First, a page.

Marguerite Sinclair's office from the early 1940s fulfilled numerous requests to proofread inscriptions written for state highway markers and some inquiries from private history groups seeking verification of their proposed historical markers. Besides blue-penciling texts for others, her successors also cooperated in erecting at least two markers. The Society acted for the state in providing a granite block for the Washington Monument in 1951 (for placement beneath the existing "Deseret" stone )17 and cooperated with the United States Forest Service in erecting a monument to Richard K. A. Kletting when a Uinta Mountains peak was named in his honor in 1964. The Kletting monument was quietly advertised as the Society's first historical marker.18
About the time of Dr. Mortensen's arrival, the Society became involved briefly in the nominal administration of two state-owned historic sites. The Old Statehouse at Fillmore had been under the direct custody of the local Daughters of Utah Pioneers, with the state paying maintenance costs. Governor J. Bracken Lee decided to funnel these funds through the Society to avoid direct appropriations to the private women's group.19 In 1948 Camp Floyd was deeded to the Society by the U.S. Army.20 Other state historic sites had been under the jurisdiction of the Department of Publicity and Industrial Development since 1941. Additional sites were under consideration in 1950 when the Society suggested it be given centralized control of all state parks. A simple bill to this effect became embroiled in debate over the sale of Sugar House State Park to Salt Lake City. When the final measure was adopted, the Society kept the Statehouse and the abandoned Camp Floyd, but This is the Place and other state historical parks were given to an Engineering Commission.21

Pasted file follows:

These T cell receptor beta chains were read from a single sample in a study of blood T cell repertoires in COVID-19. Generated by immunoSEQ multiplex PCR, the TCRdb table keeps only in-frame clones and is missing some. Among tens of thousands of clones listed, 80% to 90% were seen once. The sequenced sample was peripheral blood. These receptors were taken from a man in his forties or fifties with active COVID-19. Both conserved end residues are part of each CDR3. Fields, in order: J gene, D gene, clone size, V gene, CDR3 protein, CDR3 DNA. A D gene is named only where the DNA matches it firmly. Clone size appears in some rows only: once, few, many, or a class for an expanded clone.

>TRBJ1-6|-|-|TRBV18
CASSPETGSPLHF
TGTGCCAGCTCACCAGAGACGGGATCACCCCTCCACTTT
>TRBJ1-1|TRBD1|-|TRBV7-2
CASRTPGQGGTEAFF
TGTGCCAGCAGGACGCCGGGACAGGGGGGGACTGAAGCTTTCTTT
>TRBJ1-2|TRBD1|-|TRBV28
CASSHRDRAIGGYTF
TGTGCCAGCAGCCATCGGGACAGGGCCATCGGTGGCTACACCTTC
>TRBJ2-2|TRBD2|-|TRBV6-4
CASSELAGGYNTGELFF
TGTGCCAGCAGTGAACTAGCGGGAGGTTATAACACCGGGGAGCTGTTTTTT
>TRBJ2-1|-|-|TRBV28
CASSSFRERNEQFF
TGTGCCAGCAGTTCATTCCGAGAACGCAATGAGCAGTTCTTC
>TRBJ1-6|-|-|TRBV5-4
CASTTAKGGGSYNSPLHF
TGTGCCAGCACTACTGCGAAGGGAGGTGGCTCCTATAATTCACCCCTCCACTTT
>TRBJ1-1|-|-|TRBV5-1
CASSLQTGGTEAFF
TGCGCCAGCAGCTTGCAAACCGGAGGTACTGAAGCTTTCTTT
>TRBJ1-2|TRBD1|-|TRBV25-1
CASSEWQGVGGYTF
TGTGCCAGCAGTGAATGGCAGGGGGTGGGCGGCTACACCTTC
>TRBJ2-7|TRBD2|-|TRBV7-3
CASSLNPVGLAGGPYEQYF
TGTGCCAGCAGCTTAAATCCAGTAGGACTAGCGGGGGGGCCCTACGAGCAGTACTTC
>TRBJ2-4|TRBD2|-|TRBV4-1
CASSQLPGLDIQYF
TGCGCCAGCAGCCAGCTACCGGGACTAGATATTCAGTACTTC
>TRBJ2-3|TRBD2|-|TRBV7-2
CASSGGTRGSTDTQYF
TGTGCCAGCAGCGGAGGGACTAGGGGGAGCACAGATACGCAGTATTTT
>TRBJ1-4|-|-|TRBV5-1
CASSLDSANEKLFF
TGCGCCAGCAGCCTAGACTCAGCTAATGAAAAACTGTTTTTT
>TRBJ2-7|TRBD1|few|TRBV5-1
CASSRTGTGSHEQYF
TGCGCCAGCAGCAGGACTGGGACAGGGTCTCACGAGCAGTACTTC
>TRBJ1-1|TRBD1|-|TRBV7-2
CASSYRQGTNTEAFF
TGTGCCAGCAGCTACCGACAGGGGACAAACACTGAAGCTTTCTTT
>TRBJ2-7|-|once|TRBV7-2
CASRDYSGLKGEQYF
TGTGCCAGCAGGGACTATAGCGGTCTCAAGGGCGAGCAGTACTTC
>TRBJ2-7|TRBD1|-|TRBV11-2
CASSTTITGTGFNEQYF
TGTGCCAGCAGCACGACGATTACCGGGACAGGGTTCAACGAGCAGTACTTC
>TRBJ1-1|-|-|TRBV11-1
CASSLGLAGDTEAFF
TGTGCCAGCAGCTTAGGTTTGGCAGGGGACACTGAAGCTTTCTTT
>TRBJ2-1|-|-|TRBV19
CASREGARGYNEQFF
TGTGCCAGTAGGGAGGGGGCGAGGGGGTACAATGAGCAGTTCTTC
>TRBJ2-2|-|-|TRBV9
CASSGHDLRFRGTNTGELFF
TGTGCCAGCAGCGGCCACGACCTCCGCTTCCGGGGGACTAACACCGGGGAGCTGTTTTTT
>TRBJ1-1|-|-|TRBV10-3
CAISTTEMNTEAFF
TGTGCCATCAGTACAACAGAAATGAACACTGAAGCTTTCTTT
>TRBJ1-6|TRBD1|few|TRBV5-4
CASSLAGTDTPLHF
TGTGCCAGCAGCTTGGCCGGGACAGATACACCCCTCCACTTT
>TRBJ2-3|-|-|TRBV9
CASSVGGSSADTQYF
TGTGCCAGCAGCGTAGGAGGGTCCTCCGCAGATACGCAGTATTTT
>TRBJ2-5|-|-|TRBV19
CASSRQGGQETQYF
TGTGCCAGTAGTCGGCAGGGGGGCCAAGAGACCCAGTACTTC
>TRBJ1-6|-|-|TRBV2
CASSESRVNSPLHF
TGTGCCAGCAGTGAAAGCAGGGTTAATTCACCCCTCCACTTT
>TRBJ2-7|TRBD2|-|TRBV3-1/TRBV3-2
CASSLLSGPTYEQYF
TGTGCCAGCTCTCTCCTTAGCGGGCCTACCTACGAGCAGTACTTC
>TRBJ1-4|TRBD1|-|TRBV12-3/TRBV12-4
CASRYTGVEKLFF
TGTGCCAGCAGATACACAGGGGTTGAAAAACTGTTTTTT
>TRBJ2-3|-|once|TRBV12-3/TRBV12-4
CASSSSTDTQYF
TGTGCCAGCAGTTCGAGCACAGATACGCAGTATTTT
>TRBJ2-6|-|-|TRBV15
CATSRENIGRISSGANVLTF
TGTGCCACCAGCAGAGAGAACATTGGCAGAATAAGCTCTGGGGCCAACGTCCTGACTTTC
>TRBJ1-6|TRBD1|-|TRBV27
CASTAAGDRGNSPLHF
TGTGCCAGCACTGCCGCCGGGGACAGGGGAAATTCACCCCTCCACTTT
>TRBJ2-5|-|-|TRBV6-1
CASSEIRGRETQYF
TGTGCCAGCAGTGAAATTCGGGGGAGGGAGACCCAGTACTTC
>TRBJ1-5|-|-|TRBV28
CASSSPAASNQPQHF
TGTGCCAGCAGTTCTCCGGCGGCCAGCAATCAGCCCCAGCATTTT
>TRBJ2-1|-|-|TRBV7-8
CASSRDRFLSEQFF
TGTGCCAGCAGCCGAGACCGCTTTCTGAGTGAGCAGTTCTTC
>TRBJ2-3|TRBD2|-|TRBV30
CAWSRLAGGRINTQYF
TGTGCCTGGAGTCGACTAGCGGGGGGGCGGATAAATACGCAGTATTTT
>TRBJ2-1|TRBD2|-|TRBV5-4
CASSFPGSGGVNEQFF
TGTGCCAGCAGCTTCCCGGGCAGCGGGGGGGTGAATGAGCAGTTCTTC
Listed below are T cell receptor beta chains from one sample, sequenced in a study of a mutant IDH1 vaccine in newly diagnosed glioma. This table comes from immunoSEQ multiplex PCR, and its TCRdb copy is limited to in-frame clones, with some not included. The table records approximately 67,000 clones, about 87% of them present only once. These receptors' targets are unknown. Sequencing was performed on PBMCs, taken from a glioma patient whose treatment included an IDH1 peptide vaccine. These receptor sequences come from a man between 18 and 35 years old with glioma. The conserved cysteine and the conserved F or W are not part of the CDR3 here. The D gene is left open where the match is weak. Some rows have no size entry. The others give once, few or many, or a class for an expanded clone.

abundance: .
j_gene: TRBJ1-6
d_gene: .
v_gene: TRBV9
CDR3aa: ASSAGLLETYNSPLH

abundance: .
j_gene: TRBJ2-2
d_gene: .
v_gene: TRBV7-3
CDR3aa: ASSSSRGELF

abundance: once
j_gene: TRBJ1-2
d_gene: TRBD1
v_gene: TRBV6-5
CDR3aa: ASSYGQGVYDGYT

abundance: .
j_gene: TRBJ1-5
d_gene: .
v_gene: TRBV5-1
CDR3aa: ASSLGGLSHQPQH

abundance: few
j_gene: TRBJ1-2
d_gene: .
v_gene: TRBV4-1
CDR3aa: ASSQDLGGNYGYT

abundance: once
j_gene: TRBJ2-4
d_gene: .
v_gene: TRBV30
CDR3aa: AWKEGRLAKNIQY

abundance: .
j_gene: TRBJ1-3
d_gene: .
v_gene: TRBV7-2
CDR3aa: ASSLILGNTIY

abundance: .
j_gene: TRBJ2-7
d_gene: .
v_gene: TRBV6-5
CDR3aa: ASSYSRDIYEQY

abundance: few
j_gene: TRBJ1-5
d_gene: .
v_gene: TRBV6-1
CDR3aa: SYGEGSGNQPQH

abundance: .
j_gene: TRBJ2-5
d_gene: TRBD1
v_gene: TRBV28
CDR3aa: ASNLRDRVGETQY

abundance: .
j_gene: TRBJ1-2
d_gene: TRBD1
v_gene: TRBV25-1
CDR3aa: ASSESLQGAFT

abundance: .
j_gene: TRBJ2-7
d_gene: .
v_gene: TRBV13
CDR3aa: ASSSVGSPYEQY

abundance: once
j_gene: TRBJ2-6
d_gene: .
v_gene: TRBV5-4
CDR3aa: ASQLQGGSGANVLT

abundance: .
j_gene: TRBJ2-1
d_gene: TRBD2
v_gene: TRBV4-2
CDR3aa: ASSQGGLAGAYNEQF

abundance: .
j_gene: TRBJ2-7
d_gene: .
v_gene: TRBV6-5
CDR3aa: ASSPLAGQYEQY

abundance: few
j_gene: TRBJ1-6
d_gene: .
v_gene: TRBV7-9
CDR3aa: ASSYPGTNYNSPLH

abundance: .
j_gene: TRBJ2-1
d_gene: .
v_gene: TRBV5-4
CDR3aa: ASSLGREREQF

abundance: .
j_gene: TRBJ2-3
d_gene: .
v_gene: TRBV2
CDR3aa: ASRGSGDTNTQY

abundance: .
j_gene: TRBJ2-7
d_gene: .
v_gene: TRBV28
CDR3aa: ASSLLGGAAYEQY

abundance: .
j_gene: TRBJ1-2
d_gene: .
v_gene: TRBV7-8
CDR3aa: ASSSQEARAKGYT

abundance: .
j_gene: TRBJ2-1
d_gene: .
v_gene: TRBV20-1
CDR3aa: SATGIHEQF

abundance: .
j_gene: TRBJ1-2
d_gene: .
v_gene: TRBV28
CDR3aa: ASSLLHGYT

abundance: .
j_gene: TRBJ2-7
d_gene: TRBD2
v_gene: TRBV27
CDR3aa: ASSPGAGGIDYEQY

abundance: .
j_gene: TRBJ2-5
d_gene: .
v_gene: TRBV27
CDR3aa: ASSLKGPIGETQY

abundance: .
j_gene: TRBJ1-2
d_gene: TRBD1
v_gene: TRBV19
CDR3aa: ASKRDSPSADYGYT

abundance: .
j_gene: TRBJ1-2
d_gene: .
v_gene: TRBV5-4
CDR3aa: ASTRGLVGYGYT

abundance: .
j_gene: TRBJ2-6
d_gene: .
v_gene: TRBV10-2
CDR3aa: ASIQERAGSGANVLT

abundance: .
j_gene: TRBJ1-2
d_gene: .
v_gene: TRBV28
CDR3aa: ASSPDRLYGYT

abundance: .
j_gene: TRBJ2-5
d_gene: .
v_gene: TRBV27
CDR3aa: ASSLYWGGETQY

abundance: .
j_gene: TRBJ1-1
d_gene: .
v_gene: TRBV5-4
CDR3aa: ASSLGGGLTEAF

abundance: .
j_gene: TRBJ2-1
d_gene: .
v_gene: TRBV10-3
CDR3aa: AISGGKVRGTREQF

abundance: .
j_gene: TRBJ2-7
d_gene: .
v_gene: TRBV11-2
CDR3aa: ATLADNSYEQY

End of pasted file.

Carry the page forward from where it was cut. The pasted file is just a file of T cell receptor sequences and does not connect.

The Society enjoyed a cordial relationship with local custodians of the Statehouse but disliked bearing the responsibility for the use of funds over which it had no effective control. The legislature provided no money for Camp Floyd. Thus transfer of these sites to the State Parks and Recreation Commission when it was created in 195722 sparked no opposition from the Society.
That same year the Society moved into the Kearns Mansion, a historic site over which it had direct administrative control. The home had been constructed by mining millionaire Thomas Kearns in 1902 and had served for twenty years as the official Governor's Mansion. The board of trustees immediately declared the main floor rooms a period museum; yet aside from maintenance money for limited adaptive restoration, efforts to interpret the home for visitors have necessarily been limited thus far to a few attractive placards, a brochure, and numerous guided tours.
The Legislature which stripped the Society of its nominal involvement in historic sites outside its own home added a responsibility which would engender increased preservation activity for the 1960s. A redrafting of the Society's purposes in 1957 added as an obligation "the marking and preservation of historic sites, areas, and remains." Prodding from concerned citizens and requests for help in saving endangered sites resulted in the flush of preservation activity which led to the organization of the Utah Heritage Foundation in 1966. But just as the Society was shifting active involvement to the private foundation, Congress was approving the National Historic Sites Act of 1966 and that brought the Society its own fully staffed preservation office in 1969.
Under the direction first of Melvin T. Smith and since 1971 of Gary D. Forbush the office has stimulated broad citizen involvement. Surveys, evaluations, and nominations have placed 49 important landmarks on the National Register, another 243 on a State Register, and 48 on a Century Register. All have been accepted for this honor by the Governor's Historic and Cultural Sites Review Committee and have thus become eligible for official markers and, in some cases, federal preservation monies. Concern for prehistoric sites first expressed by Society patrons seventy-five years ago has been revived, along with a fresh interest in architectural and historical sites from Utah's past.
DISSEMINATING HISTORICAL INFORMATION